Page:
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Thai Junta Drags Away Students Over 'Hunger Games' Salute

The three-fingered salute, a symbol of resistance against the military, sparks numerous arrests and detainments of students over two days.
Photo by Sakchai Lalit

The three-fingered salute inspired by the Hollywood franchise The Hunger Games may seem like nothing more than symbol of solidarity on the silver screen. But for a group of Thai students arrested and locked up this week for flashing the sign — which became widely associated with the mass movement against Thailand's military coup earlier this year — the reality is much more nefarious.

The trouble for the five students, all from a local university in Thailand's northeastern province of Khon Kaen, began Wednesday morning as Prime Minister Prayuth Chan-Ocha stepped onto a podium to deliver a speech, the BBC reported.


The students reportedly stood up and slipped off their shirts to reveal t-shirts underneath bearing an anti-coup phrase written in Thai. They raised their arms and reportedly brandished the three-fingered salute, which is a silent symbol of the revolution against violent state control in The Hunger Games franchise.

Police and military officers dragged the students away to a military camp and held them for an "attitude adjustment," according to the BBC report. Most of them were released several hours later, but the fate of at least one female student is unclear, according to statements on social media.

Thai military bans Hunger Games salute: What protesters can take from Hollywood. Read more here.

Female — Sunai (@sunaibkk)November 20, 2014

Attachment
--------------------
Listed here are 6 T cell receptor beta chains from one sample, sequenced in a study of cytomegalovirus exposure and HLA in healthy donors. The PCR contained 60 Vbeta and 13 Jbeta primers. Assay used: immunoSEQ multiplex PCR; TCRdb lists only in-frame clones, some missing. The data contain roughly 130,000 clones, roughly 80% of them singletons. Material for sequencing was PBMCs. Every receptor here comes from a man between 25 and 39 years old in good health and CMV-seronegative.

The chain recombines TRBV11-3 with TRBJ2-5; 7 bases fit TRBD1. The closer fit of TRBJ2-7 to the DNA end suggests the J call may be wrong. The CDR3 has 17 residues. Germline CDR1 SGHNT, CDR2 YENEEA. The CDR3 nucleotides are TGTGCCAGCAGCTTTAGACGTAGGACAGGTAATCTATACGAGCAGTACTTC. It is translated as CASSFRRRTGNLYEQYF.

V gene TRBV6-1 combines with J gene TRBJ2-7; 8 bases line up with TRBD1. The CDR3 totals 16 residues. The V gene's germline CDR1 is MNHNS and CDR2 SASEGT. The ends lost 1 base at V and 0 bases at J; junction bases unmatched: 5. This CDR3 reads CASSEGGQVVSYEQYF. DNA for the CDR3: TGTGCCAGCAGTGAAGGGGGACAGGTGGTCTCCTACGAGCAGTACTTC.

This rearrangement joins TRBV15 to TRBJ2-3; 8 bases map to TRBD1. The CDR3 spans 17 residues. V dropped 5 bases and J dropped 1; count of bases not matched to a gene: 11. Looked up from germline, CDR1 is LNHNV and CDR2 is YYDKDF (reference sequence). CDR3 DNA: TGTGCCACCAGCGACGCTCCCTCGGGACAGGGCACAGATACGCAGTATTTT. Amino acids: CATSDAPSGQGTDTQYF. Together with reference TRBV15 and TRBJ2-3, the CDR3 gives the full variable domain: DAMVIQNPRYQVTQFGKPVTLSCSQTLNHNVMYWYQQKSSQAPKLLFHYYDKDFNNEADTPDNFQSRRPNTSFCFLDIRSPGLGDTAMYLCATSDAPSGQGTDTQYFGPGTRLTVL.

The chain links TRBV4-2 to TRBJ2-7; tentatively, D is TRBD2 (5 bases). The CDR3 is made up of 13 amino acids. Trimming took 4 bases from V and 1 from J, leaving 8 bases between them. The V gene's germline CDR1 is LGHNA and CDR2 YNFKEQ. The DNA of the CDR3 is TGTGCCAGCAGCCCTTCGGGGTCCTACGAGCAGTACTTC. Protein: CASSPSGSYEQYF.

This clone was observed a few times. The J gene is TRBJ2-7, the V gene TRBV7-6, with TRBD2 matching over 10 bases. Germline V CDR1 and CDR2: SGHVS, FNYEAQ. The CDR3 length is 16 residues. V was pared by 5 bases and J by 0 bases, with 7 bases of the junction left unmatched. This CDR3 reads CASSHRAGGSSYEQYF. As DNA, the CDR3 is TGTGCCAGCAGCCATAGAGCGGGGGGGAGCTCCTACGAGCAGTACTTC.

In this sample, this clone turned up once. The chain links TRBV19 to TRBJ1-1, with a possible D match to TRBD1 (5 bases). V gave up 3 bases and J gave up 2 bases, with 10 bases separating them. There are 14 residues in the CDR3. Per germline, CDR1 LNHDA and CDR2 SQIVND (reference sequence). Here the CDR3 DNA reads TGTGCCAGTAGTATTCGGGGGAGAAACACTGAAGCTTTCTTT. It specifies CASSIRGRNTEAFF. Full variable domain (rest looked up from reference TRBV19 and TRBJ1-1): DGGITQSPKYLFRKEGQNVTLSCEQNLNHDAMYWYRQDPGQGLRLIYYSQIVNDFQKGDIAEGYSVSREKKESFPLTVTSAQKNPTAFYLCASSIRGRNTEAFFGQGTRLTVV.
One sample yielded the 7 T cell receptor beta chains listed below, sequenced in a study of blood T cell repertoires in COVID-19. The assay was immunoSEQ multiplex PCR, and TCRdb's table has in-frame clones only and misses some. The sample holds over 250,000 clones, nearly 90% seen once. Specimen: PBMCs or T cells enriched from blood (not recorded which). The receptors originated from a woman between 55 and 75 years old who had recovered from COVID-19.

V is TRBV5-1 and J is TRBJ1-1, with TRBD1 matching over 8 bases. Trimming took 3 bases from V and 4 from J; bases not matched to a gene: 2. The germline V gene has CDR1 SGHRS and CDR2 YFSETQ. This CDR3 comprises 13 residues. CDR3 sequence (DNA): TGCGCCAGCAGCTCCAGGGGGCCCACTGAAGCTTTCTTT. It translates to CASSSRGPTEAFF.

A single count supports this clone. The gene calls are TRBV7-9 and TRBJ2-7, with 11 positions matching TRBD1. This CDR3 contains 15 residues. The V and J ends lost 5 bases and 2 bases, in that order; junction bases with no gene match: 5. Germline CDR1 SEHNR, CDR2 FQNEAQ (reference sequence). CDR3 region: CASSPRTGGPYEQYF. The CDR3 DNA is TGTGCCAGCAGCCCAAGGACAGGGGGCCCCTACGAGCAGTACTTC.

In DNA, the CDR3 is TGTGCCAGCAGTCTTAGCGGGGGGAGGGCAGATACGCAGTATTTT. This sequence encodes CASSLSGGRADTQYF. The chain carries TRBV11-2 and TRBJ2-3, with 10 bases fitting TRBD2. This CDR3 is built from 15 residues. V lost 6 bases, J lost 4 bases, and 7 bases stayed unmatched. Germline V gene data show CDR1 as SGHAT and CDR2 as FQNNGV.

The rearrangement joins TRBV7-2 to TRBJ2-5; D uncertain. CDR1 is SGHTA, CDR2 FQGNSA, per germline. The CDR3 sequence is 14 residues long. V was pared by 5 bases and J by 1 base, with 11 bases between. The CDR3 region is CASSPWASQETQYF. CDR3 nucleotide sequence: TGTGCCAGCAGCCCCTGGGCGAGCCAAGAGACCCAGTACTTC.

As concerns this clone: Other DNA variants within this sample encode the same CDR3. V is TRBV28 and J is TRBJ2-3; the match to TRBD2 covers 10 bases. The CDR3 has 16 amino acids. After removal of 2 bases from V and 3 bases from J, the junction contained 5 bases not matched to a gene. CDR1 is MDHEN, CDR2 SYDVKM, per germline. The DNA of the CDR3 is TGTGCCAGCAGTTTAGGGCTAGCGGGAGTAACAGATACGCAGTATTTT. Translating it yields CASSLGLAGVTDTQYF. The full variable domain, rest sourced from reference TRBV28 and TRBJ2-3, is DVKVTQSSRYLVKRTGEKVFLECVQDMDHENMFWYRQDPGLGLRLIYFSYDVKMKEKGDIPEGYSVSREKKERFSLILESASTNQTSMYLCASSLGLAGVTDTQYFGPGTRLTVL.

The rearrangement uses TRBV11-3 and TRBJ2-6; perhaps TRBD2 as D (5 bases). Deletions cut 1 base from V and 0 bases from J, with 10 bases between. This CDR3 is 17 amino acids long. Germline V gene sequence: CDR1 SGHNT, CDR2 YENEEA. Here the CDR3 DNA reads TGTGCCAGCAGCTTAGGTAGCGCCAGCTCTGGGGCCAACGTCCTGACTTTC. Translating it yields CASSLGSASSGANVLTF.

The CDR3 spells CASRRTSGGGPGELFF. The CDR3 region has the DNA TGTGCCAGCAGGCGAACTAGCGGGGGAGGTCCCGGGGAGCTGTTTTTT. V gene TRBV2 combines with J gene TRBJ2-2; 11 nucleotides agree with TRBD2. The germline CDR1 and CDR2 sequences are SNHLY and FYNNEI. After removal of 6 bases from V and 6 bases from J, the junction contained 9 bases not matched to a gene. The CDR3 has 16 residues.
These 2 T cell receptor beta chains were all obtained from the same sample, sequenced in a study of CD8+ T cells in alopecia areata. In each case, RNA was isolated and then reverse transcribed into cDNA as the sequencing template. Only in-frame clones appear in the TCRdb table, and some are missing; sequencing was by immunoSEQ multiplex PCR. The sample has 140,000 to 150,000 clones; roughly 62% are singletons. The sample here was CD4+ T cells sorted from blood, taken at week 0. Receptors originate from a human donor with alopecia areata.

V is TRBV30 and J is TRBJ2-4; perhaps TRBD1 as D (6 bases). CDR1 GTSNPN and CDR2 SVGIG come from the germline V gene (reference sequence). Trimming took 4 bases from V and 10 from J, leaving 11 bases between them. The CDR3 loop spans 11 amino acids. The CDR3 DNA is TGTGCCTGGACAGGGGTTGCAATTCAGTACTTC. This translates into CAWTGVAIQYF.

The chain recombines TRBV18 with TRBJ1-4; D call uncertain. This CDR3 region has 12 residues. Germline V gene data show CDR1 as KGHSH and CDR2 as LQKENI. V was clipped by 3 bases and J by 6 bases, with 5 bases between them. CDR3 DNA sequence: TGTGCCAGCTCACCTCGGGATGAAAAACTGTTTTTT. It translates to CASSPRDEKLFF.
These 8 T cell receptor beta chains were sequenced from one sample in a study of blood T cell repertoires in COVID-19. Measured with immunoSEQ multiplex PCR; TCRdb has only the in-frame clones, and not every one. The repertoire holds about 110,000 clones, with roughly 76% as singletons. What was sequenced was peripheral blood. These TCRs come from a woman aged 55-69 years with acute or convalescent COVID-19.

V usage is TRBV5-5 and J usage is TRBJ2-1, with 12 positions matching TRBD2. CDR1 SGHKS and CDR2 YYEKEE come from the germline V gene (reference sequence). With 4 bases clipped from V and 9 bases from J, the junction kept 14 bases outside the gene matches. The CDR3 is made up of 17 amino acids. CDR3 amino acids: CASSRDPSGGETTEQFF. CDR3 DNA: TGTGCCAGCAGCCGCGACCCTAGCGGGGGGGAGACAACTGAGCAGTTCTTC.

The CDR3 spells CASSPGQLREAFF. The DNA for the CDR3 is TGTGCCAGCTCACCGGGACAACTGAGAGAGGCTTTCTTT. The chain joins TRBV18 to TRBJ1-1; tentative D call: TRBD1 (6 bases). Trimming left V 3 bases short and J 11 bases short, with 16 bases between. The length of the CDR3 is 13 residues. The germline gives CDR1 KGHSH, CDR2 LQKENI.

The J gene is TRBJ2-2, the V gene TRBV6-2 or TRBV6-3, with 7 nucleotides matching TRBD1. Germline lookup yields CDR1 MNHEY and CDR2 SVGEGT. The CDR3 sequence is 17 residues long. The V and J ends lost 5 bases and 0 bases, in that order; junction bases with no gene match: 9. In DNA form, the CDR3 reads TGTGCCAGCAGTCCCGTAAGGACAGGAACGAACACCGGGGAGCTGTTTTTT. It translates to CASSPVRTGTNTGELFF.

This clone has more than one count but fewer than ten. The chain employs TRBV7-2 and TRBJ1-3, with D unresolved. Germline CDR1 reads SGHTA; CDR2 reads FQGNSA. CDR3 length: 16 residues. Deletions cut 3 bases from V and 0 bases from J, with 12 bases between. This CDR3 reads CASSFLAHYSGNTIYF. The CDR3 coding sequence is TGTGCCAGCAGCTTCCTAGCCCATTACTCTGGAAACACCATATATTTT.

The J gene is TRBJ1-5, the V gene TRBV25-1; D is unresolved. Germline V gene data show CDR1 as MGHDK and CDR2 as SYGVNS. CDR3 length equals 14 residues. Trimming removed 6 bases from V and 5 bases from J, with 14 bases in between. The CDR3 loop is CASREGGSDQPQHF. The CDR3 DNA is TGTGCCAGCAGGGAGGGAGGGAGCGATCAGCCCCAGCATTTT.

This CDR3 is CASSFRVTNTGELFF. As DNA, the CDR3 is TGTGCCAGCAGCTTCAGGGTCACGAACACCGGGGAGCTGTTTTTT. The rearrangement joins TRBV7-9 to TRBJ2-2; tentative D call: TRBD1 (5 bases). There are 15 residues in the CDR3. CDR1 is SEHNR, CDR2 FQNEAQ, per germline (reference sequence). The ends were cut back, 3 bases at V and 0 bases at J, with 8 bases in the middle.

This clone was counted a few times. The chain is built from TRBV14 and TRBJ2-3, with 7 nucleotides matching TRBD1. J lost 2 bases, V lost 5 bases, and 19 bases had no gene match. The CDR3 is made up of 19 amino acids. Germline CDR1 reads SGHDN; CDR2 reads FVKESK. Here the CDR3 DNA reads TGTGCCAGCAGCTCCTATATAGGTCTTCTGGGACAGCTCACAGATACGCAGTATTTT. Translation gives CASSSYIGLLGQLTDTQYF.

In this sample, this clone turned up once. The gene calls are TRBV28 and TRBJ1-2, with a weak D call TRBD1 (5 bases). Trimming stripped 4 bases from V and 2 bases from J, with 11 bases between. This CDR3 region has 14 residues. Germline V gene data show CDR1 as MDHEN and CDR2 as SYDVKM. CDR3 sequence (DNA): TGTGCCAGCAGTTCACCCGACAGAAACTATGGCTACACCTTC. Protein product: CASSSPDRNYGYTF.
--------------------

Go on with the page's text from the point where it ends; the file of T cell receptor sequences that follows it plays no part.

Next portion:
The three-fingered sign was used by thousands of protesters this May after General Prayuth Chan-ocha, with the backing of the military, staged the country's 12th coup in eight decades, dissolved the senate, and declared himself interim prime minister.

The coup came in response to Thailand's prolonged political deadlock between the elected populist government supported by the country's rural poor majority and anti-government protesters bolstered by the country's elite.

But soon after Prayuth declared martial law, anti-coup protesters amassed in the nation's capital of Bangkok calling for the junta to "get out" and the restoration of democratic rule. At the time, the military threatened to arrest anyone who failed to stop flashing the salute when ordered to by authorities.


On Wednesday Prayuth, who was formally approved as PM by the King in August, reacted coolly after the students' arrest, asking: "Anyone else want to protest? Come quickly. Then I can continue with my speech," the Associated Press reported.

Later that evening, another 11 students were arrested by the junta in Bangkok for allegedly organizing a dinner near the Democracy Monument in a show of support for their detained fellow students local media reported.

On Thursday, police detained three more students who raised the three-finger salute near a showing of the newest movie in the franchise, The Hunger Games: Mockingjay — Part 1, according to the Associated Press.

The three were later released without charge, but at least one student, Nachacha Kongudom, 21, was forced to sign a document promising she would stay away from political activism.

"The Mockingjay movie reflects what's happening in our society," Nachacha told The Associated Press before being taken away by police. "When people have been suppressed for some time, they would want to resist and fight for their rights."

The arrests and detainments have been widely condemned by rights groups, with Human Rights Watch calling them, "an obstruction of the rights to express opinions peacefully."

The military has promised to relinquish power to a civilian government and hold general elections in late 2015, but in the meantime has tightened controls on media and free speech in Thailand.

The complex consequences of Thai coup selfies. Read more here.

Follow Liz Fields on Twitter: @lianzifields